'Have to be honest with Canadians' when vying to become PM: Trudeau on Scheer's citizenship
OTTAWA - Liberal Leader Justin Trudeau said anyone seeking the top political post in Canada must be transparent with Canadians about their past, as he responded to questions about his main opponent’s citizenship.
Speaking to reporters in Quebec City this morning, Trudeau was asked about his views on Conservative Leader Andrew Scheer’s dual citizenship in the United States – news unearthed Thursday in the Globe and Mail.
Trudeau said "there’s nothing wrong about having dual citizenship that should disqualify anyone from being a politician."
He added that "honesty," however, is of upmost importance.
"I do think you have to be honest with Canadians when you’re applying for a job to be prime minister of 37 million Canadians. I think that’s what Mr. Scheer needs to answer for."
This comes after news broke earlier in the campaign that Trudeau had appeared multiple times in blackface and brownface years ago, once when he was a teacher in Vancouver. He has since been asked, including on Friday during his press conference, why he didn’t reveal this information earlier to Canadian voters.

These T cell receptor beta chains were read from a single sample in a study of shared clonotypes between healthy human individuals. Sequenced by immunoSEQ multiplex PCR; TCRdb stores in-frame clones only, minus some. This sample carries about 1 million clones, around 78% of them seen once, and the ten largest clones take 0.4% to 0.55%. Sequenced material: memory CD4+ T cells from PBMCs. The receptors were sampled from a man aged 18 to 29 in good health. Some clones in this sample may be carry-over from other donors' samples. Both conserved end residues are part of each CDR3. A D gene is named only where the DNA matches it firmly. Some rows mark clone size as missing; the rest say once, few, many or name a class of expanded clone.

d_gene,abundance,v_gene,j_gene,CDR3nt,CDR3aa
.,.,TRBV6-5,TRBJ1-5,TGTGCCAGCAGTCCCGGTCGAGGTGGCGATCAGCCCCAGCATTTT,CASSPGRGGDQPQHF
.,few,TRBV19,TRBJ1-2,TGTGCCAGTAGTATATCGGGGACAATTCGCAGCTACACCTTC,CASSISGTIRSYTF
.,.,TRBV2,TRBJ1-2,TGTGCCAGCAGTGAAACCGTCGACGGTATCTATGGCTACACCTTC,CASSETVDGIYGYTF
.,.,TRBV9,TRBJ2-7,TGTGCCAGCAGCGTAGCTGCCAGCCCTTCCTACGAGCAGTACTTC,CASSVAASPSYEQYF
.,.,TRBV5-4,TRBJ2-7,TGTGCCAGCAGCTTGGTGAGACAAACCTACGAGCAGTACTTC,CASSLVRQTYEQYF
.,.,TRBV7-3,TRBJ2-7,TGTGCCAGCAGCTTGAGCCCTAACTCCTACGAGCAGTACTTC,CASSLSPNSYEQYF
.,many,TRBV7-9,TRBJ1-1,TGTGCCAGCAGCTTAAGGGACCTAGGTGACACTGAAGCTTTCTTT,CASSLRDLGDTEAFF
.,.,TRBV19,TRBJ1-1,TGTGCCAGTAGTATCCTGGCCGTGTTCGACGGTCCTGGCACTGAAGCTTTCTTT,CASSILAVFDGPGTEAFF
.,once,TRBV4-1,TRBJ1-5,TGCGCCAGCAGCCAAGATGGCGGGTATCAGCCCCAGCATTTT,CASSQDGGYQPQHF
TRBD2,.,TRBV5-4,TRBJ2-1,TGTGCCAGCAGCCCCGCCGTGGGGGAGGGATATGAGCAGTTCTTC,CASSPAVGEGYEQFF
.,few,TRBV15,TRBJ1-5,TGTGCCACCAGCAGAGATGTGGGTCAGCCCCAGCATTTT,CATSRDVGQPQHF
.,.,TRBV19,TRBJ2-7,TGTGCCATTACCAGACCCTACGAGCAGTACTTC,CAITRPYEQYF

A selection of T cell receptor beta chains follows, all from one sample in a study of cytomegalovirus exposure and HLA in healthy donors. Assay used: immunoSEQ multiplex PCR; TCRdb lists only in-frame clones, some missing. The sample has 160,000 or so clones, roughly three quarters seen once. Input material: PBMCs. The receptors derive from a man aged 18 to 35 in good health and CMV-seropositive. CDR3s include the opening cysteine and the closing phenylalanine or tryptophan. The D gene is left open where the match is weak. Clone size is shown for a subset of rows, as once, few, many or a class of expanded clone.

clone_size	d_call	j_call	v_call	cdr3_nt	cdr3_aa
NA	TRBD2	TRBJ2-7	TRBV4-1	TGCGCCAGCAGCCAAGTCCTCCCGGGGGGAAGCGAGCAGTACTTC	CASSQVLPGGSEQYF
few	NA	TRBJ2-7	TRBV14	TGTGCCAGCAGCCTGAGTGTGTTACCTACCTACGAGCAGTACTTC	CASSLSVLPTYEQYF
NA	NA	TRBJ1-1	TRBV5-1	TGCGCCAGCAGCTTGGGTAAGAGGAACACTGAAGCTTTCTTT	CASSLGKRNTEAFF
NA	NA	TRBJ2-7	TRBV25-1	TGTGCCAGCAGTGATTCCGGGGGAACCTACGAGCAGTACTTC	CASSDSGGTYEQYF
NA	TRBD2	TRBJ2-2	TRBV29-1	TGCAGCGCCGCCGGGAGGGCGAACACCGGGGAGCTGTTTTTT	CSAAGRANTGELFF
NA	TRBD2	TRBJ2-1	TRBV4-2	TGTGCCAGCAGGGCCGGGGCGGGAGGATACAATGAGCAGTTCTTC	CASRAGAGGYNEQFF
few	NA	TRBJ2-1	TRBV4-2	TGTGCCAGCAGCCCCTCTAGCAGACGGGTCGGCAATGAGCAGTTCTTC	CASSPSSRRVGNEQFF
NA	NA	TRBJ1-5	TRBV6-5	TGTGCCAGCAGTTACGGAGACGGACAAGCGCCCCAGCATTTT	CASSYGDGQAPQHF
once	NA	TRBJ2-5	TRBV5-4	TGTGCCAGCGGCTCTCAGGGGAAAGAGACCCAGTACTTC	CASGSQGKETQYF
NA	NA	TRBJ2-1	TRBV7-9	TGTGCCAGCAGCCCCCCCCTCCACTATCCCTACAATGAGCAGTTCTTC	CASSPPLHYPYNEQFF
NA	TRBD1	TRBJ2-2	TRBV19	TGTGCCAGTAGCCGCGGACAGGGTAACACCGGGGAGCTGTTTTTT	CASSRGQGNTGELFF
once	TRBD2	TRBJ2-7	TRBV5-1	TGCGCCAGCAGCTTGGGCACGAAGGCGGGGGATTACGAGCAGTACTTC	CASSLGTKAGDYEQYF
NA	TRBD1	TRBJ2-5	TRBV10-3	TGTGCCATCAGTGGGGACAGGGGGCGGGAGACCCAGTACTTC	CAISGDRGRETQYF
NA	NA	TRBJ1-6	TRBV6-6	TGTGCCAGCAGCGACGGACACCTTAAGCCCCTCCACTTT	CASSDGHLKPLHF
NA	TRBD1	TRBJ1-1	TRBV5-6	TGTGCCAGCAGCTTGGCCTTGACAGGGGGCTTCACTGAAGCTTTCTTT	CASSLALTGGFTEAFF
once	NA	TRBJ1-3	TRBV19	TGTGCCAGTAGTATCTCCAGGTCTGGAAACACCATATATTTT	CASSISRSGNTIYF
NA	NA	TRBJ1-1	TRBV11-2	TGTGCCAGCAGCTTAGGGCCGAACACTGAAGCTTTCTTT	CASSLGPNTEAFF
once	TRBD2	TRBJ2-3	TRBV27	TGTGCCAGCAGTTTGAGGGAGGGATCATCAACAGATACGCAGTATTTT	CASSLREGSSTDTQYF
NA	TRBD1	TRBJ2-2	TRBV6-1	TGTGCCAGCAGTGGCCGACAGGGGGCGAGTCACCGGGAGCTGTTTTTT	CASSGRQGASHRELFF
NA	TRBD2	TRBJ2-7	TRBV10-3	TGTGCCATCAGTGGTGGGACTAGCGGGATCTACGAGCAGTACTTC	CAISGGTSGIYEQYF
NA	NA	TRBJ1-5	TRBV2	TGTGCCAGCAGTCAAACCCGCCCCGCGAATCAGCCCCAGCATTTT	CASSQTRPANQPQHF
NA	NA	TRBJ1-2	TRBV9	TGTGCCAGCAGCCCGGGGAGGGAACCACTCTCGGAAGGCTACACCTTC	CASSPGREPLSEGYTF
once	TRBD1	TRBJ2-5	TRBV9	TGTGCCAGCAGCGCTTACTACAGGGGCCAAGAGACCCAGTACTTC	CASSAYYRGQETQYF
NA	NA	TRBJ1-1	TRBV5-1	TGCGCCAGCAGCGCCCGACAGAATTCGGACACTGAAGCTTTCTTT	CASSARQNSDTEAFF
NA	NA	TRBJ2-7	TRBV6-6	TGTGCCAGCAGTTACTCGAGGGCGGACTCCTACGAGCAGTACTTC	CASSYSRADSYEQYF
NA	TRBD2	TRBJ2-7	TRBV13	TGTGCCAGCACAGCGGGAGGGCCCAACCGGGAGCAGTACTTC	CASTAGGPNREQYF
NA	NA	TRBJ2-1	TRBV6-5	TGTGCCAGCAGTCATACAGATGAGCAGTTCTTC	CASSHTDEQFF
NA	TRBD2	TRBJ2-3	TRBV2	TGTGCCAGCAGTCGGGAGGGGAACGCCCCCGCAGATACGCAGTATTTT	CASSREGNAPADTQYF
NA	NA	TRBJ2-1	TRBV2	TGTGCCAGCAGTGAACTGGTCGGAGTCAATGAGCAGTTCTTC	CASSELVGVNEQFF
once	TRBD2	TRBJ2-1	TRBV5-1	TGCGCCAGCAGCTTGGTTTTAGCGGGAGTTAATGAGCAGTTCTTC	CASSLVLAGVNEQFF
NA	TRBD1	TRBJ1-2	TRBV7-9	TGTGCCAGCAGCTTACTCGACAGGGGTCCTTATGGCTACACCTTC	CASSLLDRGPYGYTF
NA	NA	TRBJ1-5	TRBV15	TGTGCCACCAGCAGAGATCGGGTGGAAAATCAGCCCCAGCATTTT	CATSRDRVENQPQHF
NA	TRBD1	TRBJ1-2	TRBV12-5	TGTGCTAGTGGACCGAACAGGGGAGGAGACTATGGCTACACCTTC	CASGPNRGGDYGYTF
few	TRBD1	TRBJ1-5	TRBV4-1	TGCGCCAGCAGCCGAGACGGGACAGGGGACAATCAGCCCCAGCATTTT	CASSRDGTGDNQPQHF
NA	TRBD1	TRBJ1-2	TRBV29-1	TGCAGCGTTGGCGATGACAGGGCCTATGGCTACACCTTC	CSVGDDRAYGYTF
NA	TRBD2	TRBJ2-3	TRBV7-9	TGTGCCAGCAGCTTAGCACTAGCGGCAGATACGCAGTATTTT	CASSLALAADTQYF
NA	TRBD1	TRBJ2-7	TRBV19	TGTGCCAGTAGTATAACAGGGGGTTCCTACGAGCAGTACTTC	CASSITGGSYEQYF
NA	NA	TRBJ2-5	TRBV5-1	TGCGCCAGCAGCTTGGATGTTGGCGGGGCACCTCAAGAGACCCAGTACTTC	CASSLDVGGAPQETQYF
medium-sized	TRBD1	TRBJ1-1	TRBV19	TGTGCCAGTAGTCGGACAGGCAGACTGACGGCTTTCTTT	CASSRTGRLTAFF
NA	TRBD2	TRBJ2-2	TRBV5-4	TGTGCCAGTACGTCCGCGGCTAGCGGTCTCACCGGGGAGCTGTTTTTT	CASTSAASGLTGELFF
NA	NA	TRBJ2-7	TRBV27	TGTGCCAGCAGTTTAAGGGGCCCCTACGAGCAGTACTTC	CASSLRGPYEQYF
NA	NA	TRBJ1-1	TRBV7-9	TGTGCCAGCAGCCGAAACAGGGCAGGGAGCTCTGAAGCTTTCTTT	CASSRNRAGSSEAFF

"I took responsibility for the mistakes I've made in the past, I apologize for them. Mr. Scheer continues to not take responsibility for his choices of the past, his actions of the past, his mistakes of the past and that's a question for him," said Trudeau.
The Liberal leader visited with families at a local diner before touting the party’s already promised tax break on the first $15,000 of income for most Canadians.
Meanwhile, Scheer is in Toronto today, where he made an announcement about increasing border security to prevent the illegal smuggling of guns into Canada.
When asked about his dual citizenship – something that doesn’t prevent him from running as an MP in Canada – Scheer said "it wasn’t a secret" and that he has always followed tax laws in both countries. He added that he’s in the process of revoking his U.S. citizenship.
"Everyone who knows me or knows my family knows that my father was born in the United States, I’ve been open with that," said Scheer. "It’s not a big deal in Canada for people to have dual citizenship. There are millions of Canadians who had one or another parent born in another country."
Both Scheer and other Conservatives have publicly criticized other political figures for holding two passports.
The Conservative and Liberal leader have been labelled "hypocrites" since the first French-language debate on Wednesday evening, which has prompted the hashtags #TrudeauTheHypocrite and #ScheerHypocrisy on Twitter.
Conservatives are pointing the phony finger at the Liberal camp for flying with two campaign planes while plugging their party’s climate forward policies. Meanwhile, Scheer’s citizenship and his resume – having previously claimed he was an insurance broker when he had only taken one of four courses – have been the source of Liberal attacks.